BLITZER: And we are excited as well. Within the next few moments the process will begin, and those 3 miners, one by one, will begin the half-mile journey to the top. Our continuing coverage of the breaking news will resume right after this.


BLITZER: These are live pictures from the scene. They are ready within the next few moments it will begin the rescue of the 33 miners and we are not leaving this story. A moment ago the president of Chile, Sebastian Pinera spoke.


PRES. SEBASTIAN PINERA, CHILE: Tonight the rescue operation is going to start, and we are hoping that the 33 miners will be all in the surface by Thursday.


BLITZER: We will get back to the coverage of the trapped miners momentarily, but back to Jack for "The Cafferty File" -- Jack?

CAFFERTY: The question this hour relates to the midterm elections: Is it really okay for the Democrats when their own party members are running against President Obama?

Steve in Virginia says: "When politicians base their positions and platforms on the polls and the flavor of the month, then sure it is great for the Dems to run against their own president and much like the Republicans ran against George W. Bush in 2006 and 2008. Politicians don't run on personal principles or convictions, because it is now about whatever it takes to get re-elected."

Tom writes: "This running from the president should bother everyone, because it proves what cynics have been saying for a long time, politicians are there to support themselves. They will change directions, parties, whatever. They want to stay in office. Power, prestige, money -- must be a hard habit to break."

Simon writes from Florida: "Well, they certainly cannot run on their records. The Democrats' control of the Congress has been as big a disaster as the Obama presidency."

Karen in Idaho writes: "I would rather have a Congressperson who is honest enough to express his or her own viewpoint. What has ruined our government are people who cannot compromise, think for themselves or support the ideals of their constituents and who only vote a party line."

Melissa in Tennessee writes: "It's a good idea, sure. Be a proud Democrat when nobody is looking and be ashamed when someone asks what you have done."

Another Melissa writes: "Yes if they want. It does not mean they will get the vote though. Jack, I love how you try to skew things so they look bad just like the fear-mongering Republicans. Two years ago, you were an objective reporter until you realized that objectivity does not sell, so you started to try to cause trouble. I'm disappointed with you."

And Steve from Florida says: "Whatever it takes to keep from handing the matches back to the arsonists is fine by me. The end justifies the means and I'm sure that President Obama would say the same thing."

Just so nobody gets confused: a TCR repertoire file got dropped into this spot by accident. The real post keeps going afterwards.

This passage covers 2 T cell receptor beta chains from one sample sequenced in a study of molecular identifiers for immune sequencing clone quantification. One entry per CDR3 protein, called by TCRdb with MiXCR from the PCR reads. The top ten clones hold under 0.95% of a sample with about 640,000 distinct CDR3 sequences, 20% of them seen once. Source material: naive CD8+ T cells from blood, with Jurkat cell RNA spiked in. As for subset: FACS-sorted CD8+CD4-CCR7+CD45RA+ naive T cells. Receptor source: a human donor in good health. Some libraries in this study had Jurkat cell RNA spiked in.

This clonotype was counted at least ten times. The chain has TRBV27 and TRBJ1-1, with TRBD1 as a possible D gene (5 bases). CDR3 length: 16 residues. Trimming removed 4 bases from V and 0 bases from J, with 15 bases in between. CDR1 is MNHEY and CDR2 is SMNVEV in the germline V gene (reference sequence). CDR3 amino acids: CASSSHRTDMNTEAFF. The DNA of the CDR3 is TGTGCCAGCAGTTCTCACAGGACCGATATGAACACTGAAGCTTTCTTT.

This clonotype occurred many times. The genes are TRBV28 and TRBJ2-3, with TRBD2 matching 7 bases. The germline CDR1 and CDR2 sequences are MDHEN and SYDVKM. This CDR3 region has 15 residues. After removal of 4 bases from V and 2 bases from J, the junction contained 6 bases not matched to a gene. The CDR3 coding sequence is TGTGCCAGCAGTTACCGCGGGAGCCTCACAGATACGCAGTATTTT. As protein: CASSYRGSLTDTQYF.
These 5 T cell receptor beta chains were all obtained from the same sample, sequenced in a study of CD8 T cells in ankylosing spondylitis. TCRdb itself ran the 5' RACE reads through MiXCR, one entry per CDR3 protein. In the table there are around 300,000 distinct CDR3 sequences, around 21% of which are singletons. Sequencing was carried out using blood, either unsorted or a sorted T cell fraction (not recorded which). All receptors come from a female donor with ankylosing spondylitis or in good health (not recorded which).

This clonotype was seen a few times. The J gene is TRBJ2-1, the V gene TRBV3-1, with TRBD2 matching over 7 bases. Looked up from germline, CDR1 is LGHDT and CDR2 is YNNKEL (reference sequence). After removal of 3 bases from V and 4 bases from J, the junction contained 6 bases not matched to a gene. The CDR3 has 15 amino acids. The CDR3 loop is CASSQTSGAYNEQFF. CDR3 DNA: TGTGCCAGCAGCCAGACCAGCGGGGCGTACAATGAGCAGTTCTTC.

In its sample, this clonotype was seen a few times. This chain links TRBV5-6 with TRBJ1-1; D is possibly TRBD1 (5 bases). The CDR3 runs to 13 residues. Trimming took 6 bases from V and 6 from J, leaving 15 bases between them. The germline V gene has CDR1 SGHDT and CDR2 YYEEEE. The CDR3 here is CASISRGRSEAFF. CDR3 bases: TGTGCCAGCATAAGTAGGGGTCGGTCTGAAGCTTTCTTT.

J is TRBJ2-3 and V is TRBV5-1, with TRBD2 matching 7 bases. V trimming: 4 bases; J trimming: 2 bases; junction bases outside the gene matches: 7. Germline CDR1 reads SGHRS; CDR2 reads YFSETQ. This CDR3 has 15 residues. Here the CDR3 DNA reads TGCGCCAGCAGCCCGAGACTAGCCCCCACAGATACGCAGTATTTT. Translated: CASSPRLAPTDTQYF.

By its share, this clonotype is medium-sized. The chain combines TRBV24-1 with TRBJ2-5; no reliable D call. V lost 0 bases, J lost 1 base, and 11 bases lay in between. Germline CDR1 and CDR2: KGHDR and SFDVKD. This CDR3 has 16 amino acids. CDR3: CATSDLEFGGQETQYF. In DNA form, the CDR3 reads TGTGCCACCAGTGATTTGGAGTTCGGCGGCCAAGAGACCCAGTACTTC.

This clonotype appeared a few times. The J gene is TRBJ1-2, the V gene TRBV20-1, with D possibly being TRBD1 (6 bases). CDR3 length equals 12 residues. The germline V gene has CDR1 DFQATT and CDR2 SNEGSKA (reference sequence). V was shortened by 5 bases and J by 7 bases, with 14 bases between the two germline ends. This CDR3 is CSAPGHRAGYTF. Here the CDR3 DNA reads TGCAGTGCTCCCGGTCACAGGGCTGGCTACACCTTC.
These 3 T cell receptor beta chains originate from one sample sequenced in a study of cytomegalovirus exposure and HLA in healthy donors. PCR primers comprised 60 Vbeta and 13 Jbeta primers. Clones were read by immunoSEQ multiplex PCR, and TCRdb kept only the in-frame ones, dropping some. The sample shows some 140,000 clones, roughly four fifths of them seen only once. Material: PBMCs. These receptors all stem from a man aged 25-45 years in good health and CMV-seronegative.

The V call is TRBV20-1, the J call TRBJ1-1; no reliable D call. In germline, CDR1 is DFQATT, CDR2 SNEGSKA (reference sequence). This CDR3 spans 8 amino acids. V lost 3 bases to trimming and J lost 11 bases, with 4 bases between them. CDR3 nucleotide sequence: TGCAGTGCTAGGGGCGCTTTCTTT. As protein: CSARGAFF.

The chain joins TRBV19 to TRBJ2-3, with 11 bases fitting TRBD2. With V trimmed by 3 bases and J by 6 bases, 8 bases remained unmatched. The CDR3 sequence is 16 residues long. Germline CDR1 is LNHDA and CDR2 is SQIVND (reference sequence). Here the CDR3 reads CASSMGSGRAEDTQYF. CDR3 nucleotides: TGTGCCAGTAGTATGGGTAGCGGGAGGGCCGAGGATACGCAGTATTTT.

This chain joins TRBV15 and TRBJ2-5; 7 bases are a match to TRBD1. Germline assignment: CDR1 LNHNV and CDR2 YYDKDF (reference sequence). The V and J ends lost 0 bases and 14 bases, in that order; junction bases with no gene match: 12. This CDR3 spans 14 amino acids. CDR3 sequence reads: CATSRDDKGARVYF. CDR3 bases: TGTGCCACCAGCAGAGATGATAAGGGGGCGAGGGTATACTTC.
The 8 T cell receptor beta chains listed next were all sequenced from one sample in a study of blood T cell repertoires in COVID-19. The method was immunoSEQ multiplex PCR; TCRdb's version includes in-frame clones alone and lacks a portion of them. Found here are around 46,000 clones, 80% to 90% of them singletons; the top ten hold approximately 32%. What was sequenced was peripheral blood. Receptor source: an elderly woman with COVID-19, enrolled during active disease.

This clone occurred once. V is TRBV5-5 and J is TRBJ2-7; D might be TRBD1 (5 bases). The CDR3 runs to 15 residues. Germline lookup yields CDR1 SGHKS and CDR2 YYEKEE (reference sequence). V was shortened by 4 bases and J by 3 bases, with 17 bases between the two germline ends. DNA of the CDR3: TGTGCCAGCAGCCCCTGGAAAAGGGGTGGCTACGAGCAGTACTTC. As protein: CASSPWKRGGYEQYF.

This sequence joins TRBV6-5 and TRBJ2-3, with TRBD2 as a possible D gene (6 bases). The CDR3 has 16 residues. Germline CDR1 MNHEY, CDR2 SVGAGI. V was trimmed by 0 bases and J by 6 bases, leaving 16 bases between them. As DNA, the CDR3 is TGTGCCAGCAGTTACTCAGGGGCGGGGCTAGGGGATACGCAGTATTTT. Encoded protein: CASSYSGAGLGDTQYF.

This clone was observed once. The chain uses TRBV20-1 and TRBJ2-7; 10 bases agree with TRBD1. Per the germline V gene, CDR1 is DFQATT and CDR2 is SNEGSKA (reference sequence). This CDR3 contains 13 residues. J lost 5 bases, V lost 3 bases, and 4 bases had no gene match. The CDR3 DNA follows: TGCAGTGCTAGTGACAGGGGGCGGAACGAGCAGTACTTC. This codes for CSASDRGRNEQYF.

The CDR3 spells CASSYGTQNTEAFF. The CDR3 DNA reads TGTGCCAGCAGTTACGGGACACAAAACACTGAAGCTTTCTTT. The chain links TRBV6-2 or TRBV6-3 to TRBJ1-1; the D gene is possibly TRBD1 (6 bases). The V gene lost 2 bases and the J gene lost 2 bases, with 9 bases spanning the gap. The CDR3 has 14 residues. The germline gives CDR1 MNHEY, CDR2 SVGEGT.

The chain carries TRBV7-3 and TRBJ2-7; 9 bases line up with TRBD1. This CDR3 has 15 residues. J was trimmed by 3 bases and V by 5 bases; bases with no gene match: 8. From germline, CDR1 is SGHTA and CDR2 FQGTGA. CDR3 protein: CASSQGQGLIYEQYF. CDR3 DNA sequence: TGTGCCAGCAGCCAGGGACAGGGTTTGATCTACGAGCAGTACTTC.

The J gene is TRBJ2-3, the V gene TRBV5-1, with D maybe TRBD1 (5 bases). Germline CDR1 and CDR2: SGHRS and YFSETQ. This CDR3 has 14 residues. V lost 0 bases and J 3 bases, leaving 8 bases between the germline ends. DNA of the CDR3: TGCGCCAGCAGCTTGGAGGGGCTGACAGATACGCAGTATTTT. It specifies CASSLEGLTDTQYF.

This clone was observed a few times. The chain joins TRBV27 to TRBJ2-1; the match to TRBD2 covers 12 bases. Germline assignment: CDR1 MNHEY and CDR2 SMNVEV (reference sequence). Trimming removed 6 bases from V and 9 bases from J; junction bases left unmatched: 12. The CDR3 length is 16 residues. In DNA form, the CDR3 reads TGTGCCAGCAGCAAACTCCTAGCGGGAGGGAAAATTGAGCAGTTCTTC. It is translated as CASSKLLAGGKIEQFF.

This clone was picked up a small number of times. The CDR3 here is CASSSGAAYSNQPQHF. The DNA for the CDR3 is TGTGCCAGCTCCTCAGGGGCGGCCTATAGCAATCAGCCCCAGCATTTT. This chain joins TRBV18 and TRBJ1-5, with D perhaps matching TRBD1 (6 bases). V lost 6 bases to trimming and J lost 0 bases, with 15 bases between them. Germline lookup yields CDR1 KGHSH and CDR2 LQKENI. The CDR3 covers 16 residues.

If you want the read more you will find it on my blog at -- Wolf?

BLITZER: Jack thank you.

Deep water drilling gets a go-ahead from the Obama administration. Kate Bolduan is monitoring some of the other top stories in THE SITUATION ROOM right now. Hey, Kate.

KATE BOLDUAN, CNN CORRESPONDENT: Hey there Wolf, lots going on. Environmental groups are blasting the white house's decision to lift a six-month moratorium on deepwater oil drilling. Interior Secretary Ken Salazar says there will always be risks, but he is confident that those risks have been reduced significantly. Operators have to undergo detailed inspections and show they can handle potential blowouts. The moratorium was put into place after the Deep Water Horizon rig exploded in April triggering the BP oil spill disaster.

And stunning words from the oldest son of North Korean ruler Jim Jong-Il. Kim Jong-Un says that he does not think that his family should hold on to power in the next generation. He was widely expected to follow his father as North Korea's leader until he fell out of favor and he says he does not care at all that his younger half brother is likely to gain power instead.

And NATO security forces are searching for a civilian cargo plane that has gone down in the mountains near Kabul. An Afghan ministry spokesman said that the eight people on the plane were killed. A source says the gun - Ghanaian owned aircraft took off from Bagram Air Base and was headed to Kabul's airport. The crash comes on the same day that a rocket-propelled grenade struck a NATO helicopter in northeastern Afghanistan killing an Afghan interpreter.

And in Hungary, crews are racing to finish three emergency dams to keep a second wave of toxic mud from pouring onto out of a ruptured industrial plant reservoir. Eight people died and dozens more were injured and hundreds evacuated after the reservoir gave way last week. Hungary's government has seized control for the company blamed for the disaster and the CEO is under arrest - Wolf?

BLITZER: Kate, thanks very much.